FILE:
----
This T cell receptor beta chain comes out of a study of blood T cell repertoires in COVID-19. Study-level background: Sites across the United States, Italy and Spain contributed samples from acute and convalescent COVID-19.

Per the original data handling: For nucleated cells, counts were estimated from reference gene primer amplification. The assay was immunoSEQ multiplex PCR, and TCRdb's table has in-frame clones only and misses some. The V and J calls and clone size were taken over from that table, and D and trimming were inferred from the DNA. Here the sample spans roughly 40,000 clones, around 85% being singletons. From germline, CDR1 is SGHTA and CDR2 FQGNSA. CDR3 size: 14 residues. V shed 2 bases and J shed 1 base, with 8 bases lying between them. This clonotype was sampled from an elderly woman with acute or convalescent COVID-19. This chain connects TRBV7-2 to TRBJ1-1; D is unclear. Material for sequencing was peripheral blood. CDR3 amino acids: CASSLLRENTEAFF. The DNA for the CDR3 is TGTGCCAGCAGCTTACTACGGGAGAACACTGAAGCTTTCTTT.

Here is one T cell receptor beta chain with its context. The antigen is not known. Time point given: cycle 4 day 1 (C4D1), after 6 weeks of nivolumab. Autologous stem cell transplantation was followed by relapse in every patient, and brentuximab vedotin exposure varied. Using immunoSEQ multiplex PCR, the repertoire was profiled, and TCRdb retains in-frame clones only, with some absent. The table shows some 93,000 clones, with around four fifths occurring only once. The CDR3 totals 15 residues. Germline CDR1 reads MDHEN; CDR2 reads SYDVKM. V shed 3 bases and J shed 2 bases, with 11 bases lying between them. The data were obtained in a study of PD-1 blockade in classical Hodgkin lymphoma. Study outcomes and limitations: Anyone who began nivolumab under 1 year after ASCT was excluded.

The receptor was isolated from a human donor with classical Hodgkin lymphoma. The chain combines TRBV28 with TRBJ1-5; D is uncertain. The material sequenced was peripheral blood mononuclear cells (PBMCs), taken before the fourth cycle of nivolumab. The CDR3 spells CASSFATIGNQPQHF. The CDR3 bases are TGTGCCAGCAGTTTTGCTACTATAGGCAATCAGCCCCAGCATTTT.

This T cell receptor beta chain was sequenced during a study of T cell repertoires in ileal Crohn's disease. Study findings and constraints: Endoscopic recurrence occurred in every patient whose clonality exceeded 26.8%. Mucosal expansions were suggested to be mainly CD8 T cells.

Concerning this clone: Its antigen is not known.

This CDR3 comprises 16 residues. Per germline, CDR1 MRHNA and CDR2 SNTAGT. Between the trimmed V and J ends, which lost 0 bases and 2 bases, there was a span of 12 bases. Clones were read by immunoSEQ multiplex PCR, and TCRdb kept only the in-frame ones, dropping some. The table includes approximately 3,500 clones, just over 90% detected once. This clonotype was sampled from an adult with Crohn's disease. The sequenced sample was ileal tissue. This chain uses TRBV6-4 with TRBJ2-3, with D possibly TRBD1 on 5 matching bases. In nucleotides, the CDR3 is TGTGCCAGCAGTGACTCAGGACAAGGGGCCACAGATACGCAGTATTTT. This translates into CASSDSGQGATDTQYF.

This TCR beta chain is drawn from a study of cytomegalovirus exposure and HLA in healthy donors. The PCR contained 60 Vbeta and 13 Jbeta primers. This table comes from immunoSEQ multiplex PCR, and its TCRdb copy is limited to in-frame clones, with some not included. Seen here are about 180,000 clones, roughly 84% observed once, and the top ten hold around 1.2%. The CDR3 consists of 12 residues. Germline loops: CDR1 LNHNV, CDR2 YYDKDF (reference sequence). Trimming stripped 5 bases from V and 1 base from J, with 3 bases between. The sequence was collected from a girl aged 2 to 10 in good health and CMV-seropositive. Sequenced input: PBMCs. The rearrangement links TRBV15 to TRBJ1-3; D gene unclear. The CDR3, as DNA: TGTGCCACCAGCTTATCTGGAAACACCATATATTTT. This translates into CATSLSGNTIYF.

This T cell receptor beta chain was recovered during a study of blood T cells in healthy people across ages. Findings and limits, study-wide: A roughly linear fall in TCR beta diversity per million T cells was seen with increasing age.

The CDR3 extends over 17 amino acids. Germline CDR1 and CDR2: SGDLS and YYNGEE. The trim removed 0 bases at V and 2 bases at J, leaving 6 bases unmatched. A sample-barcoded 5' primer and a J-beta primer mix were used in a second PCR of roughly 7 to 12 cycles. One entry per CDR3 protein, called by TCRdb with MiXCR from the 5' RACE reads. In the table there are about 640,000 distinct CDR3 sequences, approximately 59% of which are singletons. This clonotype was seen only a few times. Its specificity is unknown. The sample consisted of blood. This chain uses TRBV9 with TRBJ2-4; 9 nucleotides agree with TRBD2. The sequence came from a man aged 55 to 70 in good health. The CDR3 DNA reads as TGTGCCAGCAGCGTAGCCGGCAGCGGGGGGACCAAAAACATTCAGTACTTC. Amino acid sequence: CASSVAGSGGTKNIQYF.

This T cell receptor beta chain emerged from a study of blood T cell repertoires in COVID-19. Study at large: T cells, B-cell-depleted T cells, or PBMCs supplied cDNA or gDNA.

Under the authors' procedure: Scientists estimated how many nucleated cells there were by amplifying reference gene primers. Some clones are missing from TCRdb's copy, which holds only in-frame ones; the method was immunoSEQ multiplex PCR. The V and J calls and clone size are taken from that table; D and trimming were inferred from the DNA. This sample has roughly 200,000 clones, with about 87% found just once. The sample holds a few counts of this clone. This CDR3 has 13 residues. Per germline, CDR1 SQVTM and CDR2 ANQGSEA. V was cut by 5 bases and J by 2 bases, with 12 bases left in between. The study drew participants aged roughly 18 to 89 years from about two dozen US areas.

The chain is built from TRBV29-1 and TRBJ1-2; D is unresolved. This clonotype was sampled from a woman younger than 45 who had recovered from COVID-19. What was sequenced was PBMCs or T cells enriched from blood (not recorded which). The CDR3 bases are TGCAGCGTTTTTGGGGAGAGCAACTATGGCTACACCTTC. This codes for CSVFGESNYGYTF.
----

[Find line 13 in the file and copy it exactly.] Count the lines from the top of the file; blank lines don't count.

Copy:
The chain is built from TRBV29-1 and TRBJ1-2; D is unresolved. This clonotype was sampled from a woman younger than 45 who had recovered from COVID-19. What was sequenced was PBMCs or T cells enriched from blood (not recorded which). The CDR3 bases are TGCAGCGTTTTTGGGGAGAGCAACTATGGCTACACCTTC. This codes for CSVFGESNYGYTF.